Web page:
In 1985 the introduction of an inexpensive laser printer (it sold for less than $5,000) and a software program from Aldus corporation called Pagemaker (cost about $1,000) triggered the creation of what today we call Desktop Publishing. Prior to the introduction of those two items, it was common to spend over $100,000 for computer hardware, software, image setters, and to hire a 'typesetter' or two and set up in business. By 1986 there were no more typesetters. Most of them had gone into business for themselves by buying a Macintosh computer, (Pagemaker only ran on Macintosh computers at the time) a laser printer and Pagemaker. Desktop Publishing allowed us to easily combine text and graphics on the same page, and anyone could do it!

The only advantage that typesetters had over a novice who bought the same equipment, was they knew what they were doing and how to do it quickly. The rest of us were on our own and what was produced by all those novices was thrilling, and at the same time rather chaotic. It took a few years for the novices to learn the rules that the typesetters knew well. Ironically the typesetters were in the best position to educate the rest of us, but by and large, they did not take up the gauntlet. The traditional way to learn the trade was to apprentice with an established typesetter and learn over time.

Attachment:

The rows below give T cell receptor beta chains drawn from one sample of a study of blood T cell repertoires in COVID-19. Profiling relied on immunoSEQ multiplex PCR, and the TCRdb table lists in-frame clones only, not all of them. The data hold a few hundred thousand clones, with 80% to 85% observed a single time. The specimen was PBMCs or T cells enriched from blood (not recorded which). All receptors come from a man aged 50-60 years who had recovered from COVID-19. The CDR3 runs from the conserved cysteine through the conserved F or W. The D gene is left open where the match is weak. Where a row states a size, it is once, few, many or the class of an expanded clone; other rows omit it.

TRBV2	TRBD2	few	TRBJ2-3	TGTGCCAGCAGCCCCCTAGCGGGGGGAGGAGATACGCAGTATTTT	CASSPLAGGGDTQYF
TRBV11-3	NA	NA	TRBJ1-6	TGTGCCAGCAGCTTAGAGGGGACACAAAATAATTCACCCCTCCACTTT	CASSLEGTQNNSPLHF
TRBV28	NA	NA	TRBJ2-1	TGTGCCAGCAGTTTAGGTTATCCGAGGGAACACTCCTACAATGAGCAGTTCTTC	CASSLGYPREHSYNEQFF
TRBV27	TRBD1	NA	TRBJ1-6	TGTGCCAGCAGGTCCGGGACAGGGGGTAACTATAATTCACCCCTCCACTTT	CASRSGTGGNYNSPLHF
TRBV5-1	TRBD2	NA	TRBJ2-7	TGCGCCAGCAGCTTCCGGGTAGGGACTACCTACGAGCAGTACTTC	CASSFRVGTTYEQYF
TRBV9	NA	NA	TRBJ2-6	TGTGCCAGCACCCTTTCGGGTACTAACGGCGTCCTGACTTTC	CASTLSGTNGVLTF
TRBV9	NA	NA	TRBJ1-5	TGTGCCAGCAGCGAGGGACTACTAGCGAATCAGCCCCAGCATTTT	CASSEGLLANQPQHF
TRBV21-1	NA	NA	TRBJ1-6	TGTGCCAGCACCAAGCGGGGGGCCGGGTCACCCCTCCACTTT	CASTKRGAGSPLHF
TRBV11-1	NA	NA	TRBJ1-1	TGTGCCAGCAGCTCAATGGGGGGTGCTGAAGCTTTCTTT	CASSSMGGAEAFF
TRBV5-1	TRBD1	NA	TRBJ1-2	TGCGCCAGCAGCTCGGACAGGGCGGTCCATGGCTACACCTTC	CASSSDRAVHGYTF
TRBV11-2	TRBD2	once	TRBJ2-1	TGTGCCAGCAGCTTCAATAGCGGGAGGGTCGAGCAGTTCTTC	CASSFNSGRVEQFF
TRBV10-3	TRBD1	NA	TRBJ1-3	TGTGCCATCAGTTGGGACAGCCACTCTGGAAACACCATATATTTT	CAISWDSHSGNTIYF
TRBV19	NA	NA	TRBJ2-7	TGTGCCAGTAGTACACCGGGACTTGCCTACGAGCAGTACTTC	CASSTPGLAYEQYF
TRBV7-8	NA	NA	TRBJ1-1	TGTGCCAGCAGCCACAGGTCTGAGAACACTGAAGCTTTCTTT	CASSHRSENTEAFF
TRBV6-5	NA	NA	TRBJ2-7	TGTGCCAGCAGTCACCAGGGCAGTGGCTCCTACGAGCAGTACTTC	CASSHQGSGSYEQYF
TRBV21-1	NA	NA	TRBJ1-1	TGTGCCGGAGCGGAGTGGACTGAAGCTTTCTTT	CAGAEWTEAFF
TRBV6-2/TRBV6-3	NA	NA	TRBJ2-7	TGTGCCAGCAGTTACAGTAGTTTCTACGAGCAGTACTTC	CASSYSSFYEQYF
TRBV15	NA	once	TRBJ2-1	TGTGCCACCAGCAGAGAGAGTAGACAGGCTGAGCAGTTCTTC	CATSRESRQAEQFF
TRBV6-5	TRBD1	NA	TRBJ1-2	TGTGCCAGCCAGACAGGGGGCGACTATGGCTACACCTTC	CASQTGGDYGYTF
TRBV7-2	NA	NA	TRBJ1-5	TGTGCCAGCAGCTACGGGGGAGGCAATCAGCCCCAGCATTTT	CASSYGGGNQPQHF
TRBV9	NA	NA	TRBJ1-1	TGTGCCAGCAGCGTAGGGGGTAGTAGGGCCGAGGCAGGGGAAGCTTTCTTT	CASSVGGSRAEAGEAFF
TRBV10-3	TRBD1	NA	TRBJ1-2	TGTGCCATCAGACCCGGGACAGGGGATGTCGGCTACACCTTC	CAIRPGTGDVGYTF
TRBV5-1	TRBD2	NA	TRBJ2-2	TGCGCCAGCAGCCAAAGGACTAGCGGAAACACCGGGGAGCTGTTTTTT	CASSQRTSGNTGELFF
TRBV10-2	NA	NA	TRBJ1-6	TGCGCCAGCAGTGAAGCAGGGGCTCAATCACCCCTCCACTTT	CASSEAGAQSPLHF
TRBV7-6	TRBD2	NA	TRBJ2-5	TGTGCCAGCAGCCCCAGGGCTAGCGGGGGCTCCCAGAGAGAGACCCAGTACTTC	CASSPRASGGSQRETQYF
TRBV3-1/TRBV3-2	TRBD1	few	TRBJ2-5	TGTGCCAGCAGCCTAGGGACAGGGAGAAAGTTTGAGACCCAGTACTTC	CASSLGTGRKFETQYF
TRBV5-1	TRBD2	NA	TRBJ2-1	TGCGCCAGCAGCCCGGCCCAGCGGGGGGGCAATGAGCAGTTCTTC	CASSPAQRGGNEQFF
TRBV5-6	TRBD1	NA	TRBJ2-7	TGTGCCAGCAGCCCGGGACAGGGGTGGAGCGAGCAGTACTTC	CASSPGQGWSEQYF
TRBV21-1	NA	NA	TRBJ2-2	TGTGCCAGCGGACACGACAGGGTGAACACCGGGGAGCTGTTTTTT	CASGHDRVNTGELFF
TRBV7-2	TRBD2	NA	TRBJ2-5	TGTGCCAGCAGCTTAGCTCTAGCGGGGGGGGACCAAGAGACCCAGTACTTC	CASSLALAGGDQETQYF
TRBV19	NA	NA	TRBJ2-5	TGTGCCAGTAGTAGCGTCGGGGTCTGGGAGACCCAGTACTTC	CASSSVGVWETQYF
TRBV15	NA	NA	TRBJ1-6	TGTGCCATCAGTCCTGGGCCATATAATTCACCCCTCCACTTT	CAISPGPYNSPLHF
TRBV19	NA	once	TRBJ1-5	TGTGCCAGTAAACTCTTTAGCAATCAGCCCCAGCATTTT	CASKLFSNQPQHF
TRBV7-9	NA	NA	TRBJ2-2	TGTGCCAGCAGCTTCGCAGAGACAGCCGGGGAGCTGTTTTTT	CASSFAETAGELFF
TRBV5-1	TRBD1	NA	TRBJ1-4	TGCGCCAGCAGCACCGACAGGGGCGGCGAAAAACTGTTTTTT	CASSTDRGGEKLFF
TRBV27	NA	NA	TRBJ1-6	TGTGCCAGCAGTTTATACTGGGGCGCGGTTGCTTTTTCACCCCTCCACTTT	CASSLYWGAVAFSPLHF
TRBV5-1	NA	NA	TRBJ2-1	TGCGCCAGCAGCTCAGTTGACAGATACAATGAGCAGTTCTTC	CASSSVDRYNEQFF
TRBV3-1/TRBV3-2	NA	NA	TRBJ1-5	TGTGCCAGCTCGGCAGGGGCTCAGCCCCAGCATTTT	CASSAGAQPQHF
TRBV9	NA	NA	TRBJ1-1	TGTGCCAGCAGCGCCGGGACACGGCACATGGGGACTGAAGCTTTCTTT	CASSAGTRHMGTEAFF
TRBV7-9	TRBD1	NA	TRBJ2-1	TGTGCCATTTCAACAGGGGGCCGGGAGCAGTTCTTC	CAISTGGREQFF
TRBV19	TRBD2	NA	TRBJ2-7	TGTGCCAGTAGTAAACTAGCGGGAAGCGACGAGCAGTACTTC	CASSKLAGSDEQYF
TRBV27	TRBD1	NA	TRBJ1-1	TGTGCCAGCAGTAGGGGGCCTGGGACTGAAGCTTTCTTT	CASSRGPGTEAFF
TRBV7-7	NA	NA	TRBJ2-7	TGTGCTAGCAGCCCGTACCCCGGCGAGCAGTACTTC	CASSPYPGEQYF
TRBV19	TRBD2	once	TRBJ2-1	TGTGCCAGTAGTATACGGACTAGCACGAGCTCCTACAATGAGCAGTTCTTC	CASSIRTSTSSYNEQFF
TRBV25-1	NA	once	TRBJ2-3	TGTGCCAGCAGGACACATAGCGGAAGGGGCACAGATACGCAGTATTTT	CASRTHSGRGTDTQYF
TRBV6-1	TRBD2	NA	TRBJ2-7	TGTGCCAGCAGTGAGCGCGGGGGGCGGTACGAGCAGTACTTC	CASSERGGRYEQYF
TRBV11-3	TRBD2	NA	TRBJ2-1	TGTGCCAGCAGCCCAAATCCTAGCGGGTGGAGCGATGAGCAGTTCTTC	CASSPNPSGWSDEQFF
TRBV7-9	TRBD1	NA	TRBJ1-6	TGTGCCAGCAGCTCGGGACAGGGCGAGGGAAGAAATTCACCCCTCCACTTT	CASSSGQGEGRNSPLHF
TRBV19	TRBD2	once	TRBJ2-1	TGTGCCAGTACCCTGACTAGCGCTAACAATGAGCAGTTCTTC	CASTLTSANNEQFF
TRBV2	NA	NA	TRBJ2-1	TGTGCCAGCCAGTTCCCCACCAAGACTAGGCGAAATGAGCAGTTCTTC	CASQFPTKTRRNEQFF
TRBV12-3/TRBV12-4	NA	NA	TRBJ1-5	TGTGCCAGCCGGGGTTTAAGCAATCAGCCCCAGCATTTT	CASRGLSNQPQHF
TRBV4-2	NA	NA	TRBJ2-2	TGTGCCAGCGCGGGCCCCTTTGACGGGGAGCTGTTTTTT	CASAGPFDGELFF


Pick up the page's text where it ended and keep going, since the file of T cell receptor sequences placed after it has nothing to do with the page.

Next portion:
This is not an uncommon situation. When paradigms change it is the established people who have the first opportunity to take advantage of the changes. Often they are the last to see the inevitability of what is happening. So most of them resist such change, and it usually takes an outsider to see the real potential and act upon it. However this generalization is a story for another time.

One of the first people to provide instructions on how to get professional looking results with less time and effort was Robin Williams - the author and teacher not the commedian.

At this time a Maintosh computer could be purchased for about $2,000 to $3,000; the Laserwriter debuted at under $5,000, a real steal compared to other high quality printers at the time which could run as high as $100,000; and Pagemaker from Aldus Corporation weighed in at just under $1,000. For under $10,000 you were set up in the typesetting/publishing business. Just a year before a package of hardware and software to do the same thing had cost over $100,000. What an opportunity!

Of course, you could only actually do the first six steps of a traditional twenty-four step publishing process, but it was the most revolutionary advance since the introduction of the printing press by Johannes Gutenberg and others in the 1400's.